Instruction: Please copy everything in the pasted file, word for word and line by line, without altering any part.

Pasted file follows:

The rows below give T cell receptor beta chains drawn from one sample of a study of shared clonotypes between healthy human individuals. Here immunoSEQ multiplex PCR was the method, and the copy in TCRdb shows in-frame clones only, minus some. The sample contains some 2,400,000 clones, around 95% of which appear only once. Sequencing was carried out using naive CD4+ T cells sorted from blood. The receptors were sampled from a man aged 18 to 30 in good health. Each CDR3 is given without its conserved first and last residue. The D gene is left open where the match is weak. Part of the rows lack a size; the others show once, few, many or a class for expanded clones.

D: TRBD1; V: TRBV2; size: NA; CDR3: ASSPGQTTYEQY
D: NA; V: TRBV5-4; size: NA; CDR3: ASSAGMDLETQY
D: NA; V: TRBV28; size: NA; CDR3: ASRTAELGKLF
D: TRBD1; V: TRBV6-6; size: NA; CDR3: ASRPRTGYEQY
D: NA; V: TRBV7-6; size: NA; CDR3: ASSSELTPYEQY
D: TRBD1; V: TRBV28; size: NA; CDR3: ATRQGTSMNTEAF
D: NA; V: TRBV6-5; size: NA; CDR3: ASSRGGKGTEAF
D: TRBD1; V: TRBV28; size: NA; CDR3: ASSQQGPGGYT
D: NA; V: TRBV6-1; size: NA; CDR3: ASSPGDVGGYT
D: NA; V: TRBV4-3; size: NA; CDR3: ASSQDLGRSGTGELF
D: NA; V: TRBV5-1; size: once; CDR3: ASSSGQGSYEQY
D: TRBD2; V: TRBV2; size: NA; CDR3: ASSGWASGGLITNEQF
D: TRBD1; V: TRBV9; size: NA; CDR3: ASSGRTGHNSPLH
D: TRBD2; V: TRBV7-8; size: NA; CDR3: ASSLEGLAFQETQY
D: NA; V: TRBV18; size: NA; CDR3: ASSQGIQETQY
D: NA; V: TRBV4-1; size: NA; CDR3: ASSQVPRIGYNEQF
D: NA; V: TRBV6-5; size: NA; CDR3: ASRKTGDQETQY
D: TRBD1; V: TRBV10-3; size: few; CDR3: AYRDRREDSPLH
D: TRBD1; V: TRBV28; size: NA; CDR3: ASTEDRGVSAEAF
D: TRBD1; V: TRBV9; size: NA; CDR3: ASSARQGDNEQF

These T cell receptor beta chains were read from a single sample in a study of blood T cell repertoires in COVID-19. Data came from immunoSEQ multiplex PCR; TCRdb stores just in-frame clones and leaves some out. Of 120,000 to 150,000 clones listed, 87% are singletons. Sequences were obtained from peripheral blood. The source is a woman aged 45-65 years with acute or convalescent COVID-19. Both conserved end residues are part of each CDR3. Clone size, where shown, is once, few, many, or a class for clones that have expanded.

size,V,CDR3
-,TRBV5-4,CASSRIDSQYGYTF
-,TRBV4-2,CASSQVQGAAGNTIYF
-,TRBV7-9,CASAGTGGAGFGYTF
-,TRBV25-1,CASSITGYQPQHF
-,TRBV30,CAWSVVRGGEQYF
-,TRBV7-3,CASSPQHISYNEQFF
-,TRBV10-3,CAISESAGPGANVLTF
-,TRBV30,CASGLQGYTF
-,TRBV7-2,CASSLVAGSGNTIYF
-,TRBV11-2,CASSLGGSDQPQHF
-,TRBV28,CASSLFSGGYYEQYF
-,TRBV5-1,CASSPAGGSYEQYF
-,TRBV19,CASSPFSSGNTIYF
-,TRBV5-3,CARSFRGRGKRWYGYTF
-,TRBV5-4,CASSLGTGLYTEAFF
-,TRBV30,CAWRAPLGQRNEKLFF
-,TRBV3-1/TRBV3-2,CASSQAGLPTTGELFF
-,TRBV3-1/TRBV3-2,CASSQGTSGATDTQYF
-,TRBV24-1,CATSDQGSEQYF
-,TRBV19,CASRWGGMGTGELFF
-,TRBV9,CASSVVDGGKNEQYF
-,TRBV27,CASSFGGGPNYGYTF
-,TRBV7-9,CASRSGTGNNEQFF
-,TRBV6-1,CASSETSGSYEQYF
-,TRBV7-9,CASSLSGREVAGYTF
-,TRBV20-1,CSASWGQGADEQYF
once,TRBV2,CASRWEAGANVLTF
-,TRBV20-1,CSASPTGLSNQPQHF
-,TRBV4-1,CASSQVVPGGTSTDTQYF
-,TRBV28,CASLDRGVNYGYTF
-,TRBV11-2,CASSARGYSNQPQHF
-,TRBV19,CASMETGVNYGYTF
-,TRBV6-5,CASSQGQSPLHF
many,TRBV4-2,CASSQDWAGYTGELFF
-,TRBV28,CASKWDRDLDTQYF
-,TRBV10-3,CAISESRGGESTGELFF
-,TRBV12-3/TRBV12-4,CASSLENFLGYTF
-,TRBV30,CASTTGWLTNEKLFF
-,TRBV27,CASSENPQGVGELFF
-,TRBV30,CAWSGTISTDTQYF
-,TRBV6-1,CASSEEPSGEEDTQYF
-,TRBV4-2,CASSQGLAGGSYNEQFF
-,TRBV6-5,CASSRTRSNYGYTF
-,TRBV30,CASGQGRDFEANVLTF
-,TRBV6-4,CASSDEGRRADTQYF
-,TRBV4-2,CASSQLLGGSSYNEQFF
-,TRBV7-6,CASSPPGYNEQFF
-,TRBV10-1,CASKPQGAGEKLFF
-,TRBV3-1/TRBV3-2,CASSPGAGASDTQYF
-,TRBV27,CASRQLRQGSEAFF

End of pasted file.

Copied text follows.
The rows below give T cell receptor beta chains drawn from one sample of a study of shared clonotypes between healthy human individuals. Here immunoSEQ multiplex PCR was the method, and the copy in TCRdb shows in-frame clones only, minus some. The sample contains some 2,400,000 clones, around 95% of which appear only once. Sequencing was carried out using naive CD4+ T cells sorted from blood. The receptors were sampled from a man aged 18 to 30 in good health. Each CDR3 is given without its conserved first and last residue. The D gene is left open where the match is weak. Part of the rows lack a size; the others show once, few, many or a class for expanded clones.

D: TRBD1; V: TRBV2; size: NA; CDR3: ASSPGQTTYEQY
D: NA; V: TRBV5-4; size: NA; CDR3: ASSAGMDLETQY
D: NA; V: TRBV28; size: NA; CDR3: ASRTAELGKLF
D: TRBD1; V: TRBV6-6; size: NA; CDR3: ASRPRTGYEQY
D: NA; V: TRBV7-6; size: NA; CDR3: ASSSELTPYEQY
D: TRBD1; V: TRBV28; size: NA; CDR3: ATRQGTSMNTEAF
D: NA; V: TRBV6-5; size: NA; CDR3: ASSRGGKGTEAF
D: TRBD1; V: TRBV28; size: NA; CDR3: ASSQQGPGGYT
D: NA; V: TRBV6-1; size: NA; CDR3: ASSPGDVGGYT
D: NA; V: TRBV4-3; size: NA; CDR3: ASSQDLGRSGTGELF
D: NA; V: TRBV5-1; size: once; CDR3: ASSSGQGSYEQY
D: TRBD2; V: TRBV2; size: NA; CDR3: ASSGWASGGLITNEQF
D: TRBD1; V: TRBV9; size: NA; CDR3: ASSGRTGHNSPLH
D: TRBD2; V: TRBV7-8; size: NA; CDR3: ASSLEGLAFQETQY
D: NA; V: TRBV18; size: NA; CDR3: ASSQGIQETQY
D: NA; V: TRBV4-1; size: NA; CDR3: ASSQVPRIGYNEQF
D: NA; V: TRBV6-5; size: NA; CDR3: ASRKTGDQETQY
D: TRBD1; V: TRBV10-3; size: few; CDR3: AYRDRREDSPLH
D: TRBD1; V: TRBV28; size: NA; CDR3: ASTEDRGVSAEAF
D: TRBD1; V: TRBV9; size: NA; CDR3: ASSARQGDNEQF

These T cell receptor beta chains were read from a single sample in a study of blood T cell repertoires in COVID-19. Data came from immunoSEQ multiplex PCR; TCRdb stores just in-frame clones and leaves some out. Of 120,000 to 150,000 clones listed, 87% are singletons. Sequences were obtained from peripheral blood. The source is a woman aged 45-65 years with acute or convalescent COVID-19. Both conserved end residues are part of each CDR3. Clone size, where shown, is once, few, many, or a class for clones that have expanded.

size,V,CDR3
-,TRBV5-4,CASSRIDSQYGYTF
-,TRBV4-2,CASSQVQGAAGNTIYF
-,TRBV7-9,CASAGTGGAGFGYTF
-,TRBV25-1,CASSITGYQPQHF
-,TRBV30,CAWSVVRGGEQYF
-,TRBV7-3,CASSPQHISYNEQFF
-,TRBV10-3,CAISESAGPGANVLTF
-,TRBV30,CASGLQGYTF
-,TRBV7-2,CASSLVAGSGNTIYF
-,TRBV11-2,CASSLGGSDQPQHF
-,TRBV28,CASSLFSGGYYEQYF
-,TRBV5-1,CASSPAGGSYEQYF
-,TRBV19,CASSPFSSGNTIYF
-,TRBV5-3,CARSFRGRGKRWYGYTF
-,TRBV5-4,CASSLGTGLYTEAFF
-,TRBV30,CAWRAPLGQRNEKLFF
-,TRBV3-1/TRBV3-2,CASSQAGLPTTGELFF
-,TRBV3-1/TRBV3-2,CASSQGTSGATDTQYF
-,TRBV24-1,CATSDQGSEQYF
-,TRBV19,CASRWGGMGTGELFF
-,TRBV9,CASSVVDGGKNEQYF
-,TRBV27,CASSFGGGPNYGYTF
-,TRBV7-9,CASRSGTGNNEQFF
-,TRBV6-1,CASSETSGSYEQYF
-,TRBV7-9,CASSLSGREVAGYTF
-,TRBV20-1,CSASWGQGADEQYF
once,TRBV2,CASRWEAGANVLTF
-,TRBV20-1,CSASPTGLSNQPQHF
-,TRBV4-1,CASSQVVPGGTSTDTQYF
-,TRBV28,CASLDRGVNYGYTF
-,TRBV11-2,CASSARGYSNQPQHF
-,TRBV19,CASMETGVNYGYTF
-,TRBV6-5,CASSQGQSPLHF
many,TRBV4-2,CASSQDWAGYTGELFF
-,TRBV28,CASKWDRDLDTQYF
-,TRBV10-3,CAISESRGGESTGELFF
-,TRBV12-3/TRBV12-4,CASSLENFLGYTF
-,TRBV30,CASTTGWLTNEKLFF
-,TRBV27,CASSENPQGVGELFF
-,TRBV30,CAWSGTISTDTQYF
-,TRBV6-1,CASSEEPSGEEDTQYF
-,TRBV4-2,CASSQGLAGGSYNEQFF
-,TRBV6-5,CASSRTRSNYGYTF
-,TRBV30,CASGQGRDFEANVLTF
-,TRBV6-4,CASSDEGRRADTQYF
-,TRBV4-2,CASSQLLGGSSYNEQFF
-,TRBV7-6,CASSPPGYNEQFF
-,TRBV10-1,CASKPQGAGEKLFF
-,TRBV3-1/TRBV3-2,CASSPGAGASDTQYF
-,TRBV27,CASRQLRQGSEAFF